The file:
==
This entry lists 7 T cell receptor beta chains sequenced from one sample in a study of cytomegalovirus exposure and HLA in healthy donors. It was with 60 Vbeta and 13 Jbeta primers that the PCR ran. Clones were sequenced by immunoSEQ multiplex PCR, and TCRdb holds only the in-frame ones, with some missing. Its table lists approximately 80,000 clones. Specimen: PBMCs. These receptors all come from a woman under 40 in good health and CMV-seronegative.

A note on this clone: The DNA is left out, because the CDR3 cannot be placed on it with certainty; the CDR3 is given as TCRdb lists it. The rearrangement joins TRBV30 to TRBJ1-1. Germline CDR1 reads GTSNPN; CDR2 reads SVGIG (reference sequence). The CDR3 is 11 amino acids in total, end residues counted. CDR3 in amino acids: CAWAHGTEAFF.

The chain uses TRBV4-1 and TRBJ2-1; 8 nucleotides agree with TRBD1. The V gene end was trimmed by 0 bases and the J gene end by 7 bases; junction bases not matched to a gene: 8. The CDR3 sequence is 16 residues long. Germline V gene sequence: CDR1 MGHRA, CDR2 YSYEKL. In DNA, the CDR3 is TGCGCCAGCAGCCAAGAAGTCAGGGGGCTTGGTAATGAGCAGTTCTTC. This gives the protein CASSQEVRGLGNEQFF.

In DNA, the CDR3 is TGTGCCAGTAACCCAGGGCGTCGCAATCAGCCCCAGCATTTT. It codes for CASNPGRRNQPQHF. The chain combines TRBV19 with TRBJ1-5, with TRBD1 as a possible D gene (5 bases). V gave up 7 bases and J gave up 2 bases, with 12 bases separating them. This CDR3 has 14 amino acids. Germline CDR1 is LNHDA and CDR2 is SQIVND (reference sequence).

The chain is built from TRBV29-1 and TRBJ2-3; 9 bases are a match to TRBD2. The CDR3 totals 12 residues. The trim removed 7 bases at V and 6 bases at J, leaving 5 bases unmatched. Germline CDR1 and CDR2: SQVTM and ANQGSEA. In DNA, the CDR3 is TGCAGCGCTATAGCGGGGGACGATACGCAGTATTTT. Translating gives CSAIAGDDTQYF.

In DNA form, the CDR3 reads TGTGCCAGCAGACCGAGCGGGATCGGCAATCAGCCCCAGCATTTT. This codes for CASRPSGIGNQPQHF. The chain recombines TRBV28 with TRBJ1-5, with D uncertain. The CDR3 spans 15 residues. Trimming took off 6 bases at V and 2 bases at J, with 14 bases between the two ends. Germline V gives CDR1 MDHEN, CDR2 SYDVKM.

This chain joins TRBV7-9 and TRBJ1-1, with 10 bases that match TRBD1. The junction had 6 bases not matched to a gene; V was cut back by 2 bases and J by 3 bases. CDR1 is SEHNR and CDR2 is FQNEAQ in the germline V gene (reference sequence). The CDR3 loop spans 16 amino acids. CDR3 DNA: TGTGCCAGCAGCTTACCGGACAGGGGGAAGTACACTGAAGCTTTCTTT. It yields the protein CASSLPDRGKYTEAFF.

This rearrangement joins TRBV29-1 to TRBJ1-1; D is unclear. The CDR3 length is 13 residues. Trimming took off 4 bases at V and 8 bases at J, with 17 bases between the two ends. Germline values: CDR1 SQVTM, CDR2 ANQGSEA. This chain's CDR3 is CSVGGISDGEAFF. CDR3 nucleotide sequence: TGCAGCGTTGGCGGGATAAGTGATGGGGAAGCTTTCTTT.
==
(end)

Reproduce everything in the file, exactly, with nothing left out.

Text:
This entry lists 7 T cell receptor beta chains sequenced from one sample in a study of cytomegalovirus exposure and HLA in healthy donors. It was with 60 Vbeta and 13 Jbeta primers that the PCR ran. Clones were sequenced by immunoSEQ multiplex PCR, and TCRdb holds only the in-frame ones, with some missing. Its table lists approximately 80,000 clones. Specimen: PBMCs. These receptors all come from a woman under 40 in good health and CMV-seronegative.

A note on this clone: The DNA is left out, because the CDR3 cannot be placed on it with certainty; the CDR3 is given as TCRdb lists it. The rearrangement joins TRBV30 to TRBJ1-1. Germline CDR1 reads GTSNPN; CDR2 reads SVGIG (reference sequence). The CDR3 is 11 amino acids in total, end residues counted. CDR3 in amino acids: CAWAHGTEAFF.

The chain uses TRBV4-1 and TRBJ2-1; 8 nucleotides agree with TRBD1. The V gene end was trimmed by 0 bases and the J gene end by 7 bases; junction bases not matched to a gene: 8. The CDR3 sequence is 16 residues long. Germline V gene sequence: CDR1 MGHRA, CDR2 YSYEKL. In DNA, the CDR3 is TGCGCCAGCAGCCAAGAAGTCAGGGGGCTTGGTAATGAGCAGTTCTTC. This gives the protein CASSQEVRGLGNEQFF.

In DNA, the CDR3 is TGTGCCAGTAACCCAGGGCGTCGCAATCAGCCCCAGCATTTT. It codes for CASNPGRRNQPQHF. The chain combines TRBV19 with TRBJ1-5, with TRBD1 as a possible D gene (5 bases). V gave up 7 bases and J gave up 2 bases, with 12 bases separating them. This CDR3 has 14 amino acids. Germline CDR1 is LNHDA and CDR2 is SQIVND (reference sequence).

The chain is built from TRBV29-1 and TRBJ2-3; 9 bases are a match to TRBD2. The CDR3 totals 12 residues. The trim removed 7 bases at V and 6 bases at J, leaving 5 bases unmatched. Germline CDR1 and CDR2: SQVTM and ANQGSEA. In DNA, the CDR3 is TGCAGCGCTATAGCGGGGGACGATACGCAGTATTTT. Translating gives CSAIAGDDTQYF.

In DNA form, the CDR3 reads TGTGCCAGCAGACCGAGCGGGATCGGCAATCAGCCCCAGCATTTT. This codes for CASRPSGIGNQPQHF. The chain recombines TRBV28 with TRBJ1-5, with D uncertain. The CDR3 spans 15 residues. Trimming took off 6 bases at V and 2 bases at J, with 14 bases between the two ends. Germline V gives CDR1 MDHEN, CDR2 SYDVKM.

This chain joins TRBV7-9 and TRBJ1-1, with 10 bases that match TRBD1. The junction had 6 bases not matched to a gene; V was cut back by 2 bases and J by 3 bases. CDR1 is SEHNR and CDR2 is FQNEAQ in the germline V gene (reference sequence). The CDR3 loop spans 16 amino acids. CDR3 DNA: TGTGCCAGCAGCTTACCGGACAGGGGGAAGTACACTGAAGCTTTCTTT. It yields the protein CASSLPDRGKYTEAFF.

This rearrangement joins TRBV29-1 to TRBJ1-1; D is unclear. The CDR3 length is 13 residues. Trimming took off 4 bases at V and 8 bases at J, with 17 bases between the two ends. Germline values: CDR1 SQVTM, CDR2 ANQGSEA. This chain's CDR3 is CSVGGISDGEAFF. CDR3 nucleotide sequence: TGCAGCGTTGGCGGGATAAGTGATGGGGAAGCTTTCTTT.